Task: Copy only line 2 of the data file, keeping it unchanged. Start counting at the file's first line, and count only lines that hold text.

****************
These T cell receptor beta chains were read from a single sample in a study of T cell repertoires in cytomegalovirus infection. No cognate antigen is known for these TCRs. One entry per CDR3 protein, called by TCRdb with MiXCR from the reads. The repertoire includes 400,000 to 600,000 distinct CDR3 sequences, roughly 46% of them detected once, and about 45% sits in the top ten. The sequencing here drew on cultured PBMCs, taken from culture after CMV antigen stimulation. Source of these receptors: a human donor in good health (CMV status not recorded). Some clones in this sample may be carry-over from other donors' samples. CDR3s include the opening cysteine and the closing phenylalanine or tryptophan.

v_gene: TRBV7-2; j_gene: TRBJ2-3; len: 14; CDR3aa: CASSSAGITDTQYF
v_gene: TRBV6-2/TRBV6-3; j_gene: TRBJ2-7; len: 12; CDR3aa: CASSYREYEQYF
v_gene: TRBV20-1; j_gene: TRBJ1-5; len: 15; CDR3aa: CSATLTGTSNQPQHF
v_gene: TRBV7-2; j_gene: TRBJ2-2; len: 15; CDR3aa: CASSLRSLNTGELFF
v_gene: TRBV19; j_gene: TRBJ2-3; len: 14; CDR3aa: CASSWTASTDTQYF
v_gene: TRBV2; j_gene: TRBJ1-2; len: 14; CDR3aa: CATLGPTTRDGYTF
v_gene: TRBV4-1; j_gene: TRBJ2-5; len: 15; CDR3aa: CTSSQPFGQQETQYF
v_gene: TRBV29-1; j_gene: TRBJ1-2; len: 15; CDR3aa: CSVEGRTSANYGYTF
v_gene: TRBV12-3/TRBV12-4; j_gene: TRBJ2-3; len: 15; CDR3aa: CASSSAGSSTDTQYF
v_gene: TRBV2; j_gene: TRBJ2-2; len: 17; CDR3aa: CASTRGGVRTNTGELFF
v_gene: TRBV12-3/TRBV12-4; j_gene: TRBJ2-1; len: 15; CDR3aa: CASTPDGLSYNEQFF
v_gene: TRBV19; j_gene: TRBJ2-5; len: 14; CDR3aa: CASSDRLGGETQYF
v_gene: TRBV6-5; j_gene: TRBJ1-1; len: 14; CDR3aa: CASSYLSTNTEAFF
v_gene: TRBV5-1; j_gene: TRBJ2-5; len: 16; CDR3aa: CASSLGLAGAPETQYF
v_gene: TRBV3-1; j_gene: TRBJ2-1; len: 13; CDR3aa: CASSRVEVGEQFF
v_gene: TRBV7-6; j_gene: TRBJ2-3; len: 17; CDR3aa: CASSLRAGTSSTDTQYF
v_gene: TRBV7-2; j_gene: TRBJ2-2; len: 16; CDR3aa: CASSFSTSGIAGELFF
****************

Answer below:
v_gene: TRBV7-2; j_gene: TRBJ2-3; len: 14; CDR3aa: CASSSAGITDTQYF